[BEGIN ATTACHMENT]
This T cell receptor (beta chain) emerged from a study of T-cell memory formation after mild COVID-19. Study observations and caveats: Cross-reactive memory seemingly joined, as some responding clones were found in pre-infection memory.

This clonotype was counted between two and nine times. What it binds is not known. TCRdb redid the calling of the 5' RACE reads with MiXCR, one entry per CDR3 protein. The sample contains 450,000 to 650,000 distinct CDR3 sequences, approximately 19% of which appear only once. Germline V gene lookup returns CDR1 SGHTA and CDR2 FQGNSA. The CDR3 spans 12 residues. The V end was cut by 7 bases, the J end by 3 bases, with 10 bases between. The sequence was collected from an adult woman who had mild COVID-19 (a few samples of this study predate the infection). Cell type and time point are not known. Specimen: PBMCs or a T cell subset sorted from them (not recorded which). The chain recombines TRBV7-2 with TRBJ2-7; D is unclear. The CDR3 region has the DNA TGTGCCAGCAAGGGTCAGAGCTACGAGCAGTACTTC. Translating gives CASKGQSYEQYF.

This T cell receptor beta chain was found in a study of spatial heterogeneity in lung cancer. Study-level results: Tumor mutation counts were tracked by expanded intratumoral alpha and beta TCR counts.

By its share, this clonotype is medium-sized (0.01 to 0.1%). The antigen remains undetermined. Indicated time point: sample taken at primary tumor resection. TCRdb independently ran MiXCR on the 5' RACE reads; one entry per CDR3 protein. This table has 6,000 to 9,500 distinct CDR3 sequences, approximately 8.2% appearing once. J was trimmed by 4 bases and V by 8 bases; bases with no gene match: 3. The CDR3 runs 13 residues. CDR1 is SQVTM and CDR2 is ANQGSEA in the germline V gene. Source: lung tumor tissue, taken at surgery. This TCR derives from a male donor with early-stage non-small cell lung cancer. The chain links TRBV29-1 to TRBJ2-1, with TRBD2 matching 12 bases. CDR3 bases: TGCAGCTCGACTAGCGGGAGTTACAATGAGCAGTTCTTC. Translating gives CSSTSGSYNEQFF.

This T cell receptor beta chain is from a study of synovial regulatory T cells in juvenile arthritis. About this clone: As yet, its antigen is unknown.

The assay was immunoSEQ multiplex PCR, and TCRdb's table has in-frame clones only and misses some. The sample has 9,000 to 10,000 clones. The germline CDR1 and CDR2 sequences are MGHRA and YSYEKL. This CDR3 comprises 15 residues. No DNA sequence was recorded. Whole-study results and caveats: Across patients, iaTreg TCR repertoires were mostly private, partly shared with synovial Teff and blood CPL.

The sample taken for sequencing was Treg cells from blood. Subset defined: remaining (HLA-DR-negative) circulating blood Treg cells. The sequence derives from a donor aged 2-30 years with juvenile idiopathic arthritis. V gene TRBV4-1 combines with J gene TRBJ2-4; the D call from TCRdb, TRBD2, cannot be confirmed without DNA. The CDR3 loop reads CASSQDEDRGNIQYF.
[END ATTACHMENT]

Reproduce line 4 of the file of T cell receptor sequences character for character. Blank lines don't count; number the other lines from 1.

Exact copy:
By its share, this clonotype is medium-sized (0.01 to 0.1%). The antigen remains undetermined. Indicated time point: sample taken at primary tumor resection. TCRdb independently ran MiXCR on the 5' RACE reads; one entry per CDR3 protein. This table has 6,000 to 9,500 distinct CDR3 sequences, approximately 8.2% appearing once. J was trimmed by 4 bases and V by 8 bases; bases with no gene match: 3. The CDR3 runs 13 residues. CDR1 is SQVTM and CDR2 is ANQGSEA in the germline V gene. Source: lung tumor tissue, taken at surgery. This TCR derives from a male donor with early-stage non-small cell lung cancer. The chain links TRBV29-1 to TRBJ2-1, with TRBD2 matching 12 bases. CDR3 bases: TGCAGCTCGACTAGCGGGAGTTACAATGAGCAGTTCTTC. Translating gives CSSTSGSYNEQFF.